Social networks make good vibes twitter at workplace

By Josh Day



Social networking in the workplace might not be such a bad thing, according to a recently published Baylor academic study.

The academic case-study, published in November, was co-written by two Baylor Professors and one current Washington State University lecturer.

It found that social networks had clear, positive benefits in the workplace.

“We found that social networks blur the boundary between work life and social life and that this boundary blurring creates positive emotions for the employees that use the system,” the study said.

In 2007, a large financial institution, called the pseudonym “SWBank” in the case-study, implemented their own internal social networking site in order to better connect their new hires.

“The IT employees traveled hundreds of miles away. They wanted them to stay in touch with each other, just like a college student.” study co-author and Baylor professor Dr. Hope Koch said.

The study began in 2008, soon after the company’s classroom presentation to Baylor students.

“They were telling Baylor students about their IT department and the organization and they told that they had an ‘internal Facebook,’” said Dr. Koch.

After the presentation, Ester Gonzales, at the time a Baylor Ph.D. student, suggested to Dr. Koch and Dorothy Leidner, a Baylor professor of information systems that the company’s “internal Facebook” would be a interesting object for academic study.

In 2008 the three began gathering data about employees affected by the internal social network by scheduling interviews, attended meeting and job fairs, and occasionally eating with them.

They found that its workplace’s specialized internal social networking website led to a better sense of commitment and a higher morale among the new employees who used it.

Over time, the social network became a way for the new employees to build a network of relationships, which shifted the job of acclimating the new employees away from the mid-level managers and human resources and towards a close network of colleagues.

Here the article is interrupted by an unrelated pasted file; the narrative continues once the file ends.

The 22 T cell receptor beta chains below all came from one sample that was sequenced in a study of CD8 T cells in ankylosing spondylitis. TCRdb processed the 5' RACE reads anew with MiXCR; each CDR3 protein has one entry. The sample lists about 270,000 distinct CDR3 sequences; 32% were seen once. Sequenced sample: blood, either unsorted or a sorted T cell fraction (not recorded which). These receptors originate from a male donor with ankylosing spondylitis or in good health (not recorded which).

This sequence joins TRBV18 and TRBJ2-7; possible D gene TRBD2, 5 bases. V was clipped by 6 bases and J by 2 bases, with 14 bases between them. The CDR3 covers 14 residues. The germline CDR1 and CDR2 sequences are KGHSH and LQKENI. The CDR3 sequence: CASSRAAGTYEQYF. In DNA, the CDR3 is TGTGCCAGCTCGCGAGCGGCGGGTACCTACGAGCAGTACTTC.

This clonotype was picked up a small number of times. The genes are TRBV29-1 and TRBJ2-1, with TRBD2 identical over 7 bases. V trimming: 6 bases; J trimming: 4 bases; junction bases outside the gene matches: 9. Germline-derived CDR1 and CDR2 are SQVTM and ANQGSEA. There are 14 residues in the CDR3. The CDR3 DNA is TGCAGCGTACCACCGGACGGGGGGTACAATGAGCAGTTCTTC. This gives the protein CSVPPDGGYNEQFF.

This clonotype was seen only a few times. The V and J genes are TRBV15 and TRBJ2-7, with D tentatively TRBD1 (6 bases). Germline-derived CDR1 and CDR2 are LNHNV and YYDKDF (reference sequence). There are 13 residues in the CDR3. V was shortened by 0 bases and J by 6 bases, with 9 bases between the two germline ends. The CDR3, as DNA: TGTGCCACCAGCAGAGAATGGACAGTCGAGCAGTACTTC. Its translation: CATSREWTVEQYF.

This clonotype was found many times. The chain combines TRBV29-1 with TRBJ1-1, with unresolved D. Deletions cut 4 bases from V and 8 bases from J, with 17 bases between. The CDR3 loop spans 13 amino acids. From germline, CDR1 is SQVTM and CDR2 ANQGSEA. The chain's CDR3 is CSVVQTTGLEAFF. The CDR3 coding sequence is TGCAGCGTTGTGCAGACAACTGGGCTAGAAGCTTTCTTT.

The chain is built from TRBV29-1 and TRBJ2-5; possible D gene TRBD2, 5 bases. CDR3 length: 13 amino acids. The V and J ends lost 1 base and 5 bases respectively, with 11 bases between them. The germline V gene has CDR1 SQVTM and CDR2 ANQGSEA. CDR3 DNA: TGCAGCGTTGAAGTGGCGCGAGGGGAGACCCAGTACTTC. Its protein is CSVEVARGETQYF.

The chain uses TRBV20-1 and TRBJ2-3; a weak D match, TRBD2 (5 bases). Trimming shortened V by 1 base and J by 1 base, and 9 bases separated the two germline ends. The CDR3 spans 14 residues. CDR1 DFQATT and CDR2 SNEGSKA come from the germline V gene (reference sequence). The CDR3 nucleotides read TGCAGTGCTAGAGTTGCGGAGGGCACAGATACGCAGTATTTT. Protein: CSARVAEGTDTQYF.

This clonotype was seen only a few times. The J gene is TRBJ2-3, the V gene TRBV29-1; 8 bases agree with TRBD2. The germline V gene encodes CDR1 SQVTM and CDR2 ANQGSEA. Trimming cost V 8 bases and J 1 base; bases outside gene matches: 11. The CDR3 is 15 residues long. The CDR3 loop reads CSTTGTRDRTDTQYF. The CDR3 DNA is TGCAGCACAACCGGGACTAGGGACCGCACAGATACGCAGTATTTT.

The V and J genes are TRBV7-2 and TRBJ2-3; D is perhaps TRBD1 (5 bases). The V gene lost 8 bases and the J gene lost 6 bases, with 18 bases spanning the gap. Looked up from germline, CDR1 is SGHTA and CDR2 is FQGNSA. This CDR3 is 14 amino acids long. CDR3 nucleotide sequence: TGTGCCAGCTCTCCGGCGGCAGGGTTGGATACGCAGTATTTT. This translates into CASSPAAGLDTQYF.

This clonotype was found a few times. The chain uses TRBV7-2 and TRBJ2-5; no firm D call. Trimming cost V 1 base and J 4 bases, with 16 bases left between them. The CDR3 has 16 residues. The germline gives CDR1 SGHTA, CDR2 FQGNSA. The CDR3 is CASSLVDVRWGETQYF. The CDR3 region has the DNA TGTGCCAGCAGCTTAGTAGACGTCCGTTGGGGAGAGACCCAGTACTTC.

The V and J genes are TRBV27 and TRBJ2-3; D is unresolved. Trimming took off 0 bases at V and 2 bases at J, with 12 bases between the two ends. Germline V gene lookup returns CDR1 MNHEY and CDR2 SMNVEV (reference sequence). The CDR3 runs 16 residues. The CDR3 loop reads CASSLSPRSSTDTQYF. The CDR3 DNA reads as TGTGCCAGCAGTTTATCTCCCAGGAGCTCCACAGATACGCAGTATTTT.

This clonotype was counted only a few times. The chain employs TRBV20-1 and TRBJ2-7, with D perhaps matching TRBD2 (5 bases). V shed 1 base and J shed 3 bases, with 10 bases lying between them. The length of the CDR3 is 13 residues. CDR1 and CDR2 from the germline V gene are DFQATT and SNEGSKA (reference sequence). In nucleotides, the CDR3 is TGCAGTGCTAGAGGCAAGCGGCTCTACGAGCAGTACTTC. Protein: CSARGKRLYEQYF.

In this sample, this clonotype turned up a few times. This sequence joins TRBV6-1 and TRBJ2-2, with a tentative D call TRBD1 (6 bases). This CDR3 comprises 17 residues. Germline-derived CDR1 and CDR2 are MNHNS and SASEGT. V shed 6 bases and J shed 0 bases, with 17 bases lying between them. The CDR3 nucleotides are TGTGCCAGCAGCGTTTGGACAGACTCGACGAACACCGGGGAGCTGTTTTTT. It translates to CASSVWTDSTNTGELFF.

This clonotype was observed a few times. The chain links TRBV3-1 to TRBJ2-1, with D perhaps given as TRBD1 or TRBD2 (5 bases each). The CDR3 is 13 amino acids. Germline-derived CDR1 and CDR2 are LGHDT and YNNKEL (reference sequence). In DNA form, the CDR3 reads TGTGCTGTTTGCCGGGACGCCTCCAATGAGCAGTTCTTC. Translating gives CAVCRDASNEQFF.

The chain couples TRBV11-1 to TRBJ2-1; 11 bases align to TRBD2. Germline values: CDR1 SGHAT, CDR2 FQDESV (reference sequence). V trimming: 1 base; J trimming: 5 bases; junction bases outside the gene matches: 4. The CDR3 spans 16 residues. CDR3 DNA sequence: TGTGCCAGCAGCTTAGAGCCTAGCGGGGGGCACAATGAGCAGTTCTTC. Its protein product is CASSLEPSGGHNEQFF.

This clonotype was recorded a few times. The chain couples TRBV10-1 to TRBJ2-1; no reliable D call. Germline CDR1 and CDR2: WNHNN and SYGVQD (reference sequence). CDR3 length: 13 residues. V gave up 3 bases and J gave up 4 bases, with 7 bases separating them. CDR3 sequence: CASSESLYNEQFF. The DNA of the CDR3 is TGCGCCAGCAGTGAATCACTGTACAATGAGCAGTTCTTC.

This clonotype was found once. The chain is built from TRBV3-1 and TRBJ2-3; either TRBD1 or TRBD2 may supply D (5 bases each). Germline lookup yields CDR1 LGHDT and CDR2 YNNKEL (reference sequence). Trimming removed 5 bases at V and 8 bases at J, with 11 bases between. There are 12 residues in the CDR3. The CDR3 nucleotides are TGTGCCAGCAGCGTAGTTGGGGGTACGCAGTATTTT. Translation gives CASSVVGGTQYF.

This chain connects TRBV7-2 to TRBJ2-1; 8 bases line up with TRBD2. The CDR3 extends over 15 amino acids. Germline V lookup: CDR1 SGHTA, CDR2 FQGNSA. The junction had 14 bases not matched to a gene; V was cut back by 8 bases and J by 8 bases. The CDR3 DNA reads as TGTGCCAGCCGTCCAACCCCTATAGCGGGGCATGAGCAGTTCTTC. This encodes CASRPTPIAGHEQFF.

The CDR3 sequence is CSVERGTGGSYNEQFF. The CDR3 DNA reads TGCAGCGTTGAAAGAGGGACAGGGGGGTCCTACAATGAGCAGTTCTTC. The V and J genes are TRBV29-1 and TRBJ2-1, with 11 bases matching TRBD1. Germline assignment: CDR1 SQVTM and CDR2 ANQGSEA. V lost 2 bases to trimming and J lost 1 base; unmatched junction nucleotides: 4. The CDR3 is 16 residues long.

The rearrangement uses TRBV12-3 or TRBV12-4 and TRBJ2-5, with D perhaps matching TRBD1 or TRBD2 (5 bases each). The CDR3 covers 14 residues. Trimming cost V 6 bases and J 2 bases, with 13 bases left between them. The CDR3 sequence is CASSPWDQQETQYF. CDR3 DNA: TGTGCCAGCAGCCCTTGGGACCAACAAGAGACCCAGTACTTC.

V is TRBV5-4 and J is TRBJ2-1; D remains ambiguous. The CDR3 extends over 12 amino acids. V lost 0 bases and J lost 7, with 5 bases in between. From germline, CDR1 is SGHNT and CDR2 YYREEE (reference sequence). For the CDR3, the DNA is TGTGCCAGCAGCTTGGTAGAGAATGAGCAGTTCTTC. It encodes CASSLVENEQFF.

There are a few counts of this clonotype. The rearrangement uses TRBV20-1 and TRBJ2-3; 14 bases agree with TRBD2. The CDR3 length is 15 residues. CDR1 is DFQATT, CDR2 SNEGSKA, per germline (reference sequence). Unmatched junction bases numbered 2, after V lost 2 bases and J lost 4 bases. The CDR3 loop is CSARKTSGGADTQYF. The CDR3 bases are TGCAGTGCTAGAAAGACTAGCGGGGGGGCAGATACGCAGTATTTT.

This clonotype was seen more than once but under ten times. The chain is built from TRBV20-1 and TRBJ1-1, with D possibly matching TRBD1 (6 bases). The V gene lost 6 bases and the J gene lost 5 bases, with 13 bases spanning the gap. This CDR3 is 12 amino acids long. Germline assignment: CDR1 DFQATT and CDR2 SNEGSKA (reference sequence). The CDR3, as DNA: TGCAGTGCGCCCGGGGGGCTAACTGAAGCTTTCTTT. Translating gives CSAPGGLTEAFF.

“They originally were consumers of the system, reading content and attending events. Over time, they actually became creators of the system and started publishing things to mentor the brand new hires,” Koch said.

One of the more surprising findings of the study was not from the new employees connected to the network, but from the mid-level managers.

Over the course of the study, they had a negative attitude when the new employees received accesses to previously unrealized ways social interaction with higher-ups, such as gaining relationships with senior executives and networking with other employees of the company.

“I’ve never seen anything like it in my years of study,” Leidner said.

“The unexpected part was that you have non-users of the system, mid-level managers, being upset over the user use of the system.”

In Nov. 2012, their data and conclusions were published in the European Journal of Information Systems.

Ester Gonzales is now a Guest Lecturer at Washington State University.

For businesses who will try to use social networking in the future, Leidner had some advice.

“You have to give some freedom and flexibility, instead of trying to impose rules and regulations, which really stifles the very creativity these systems inspire,” Leidner said.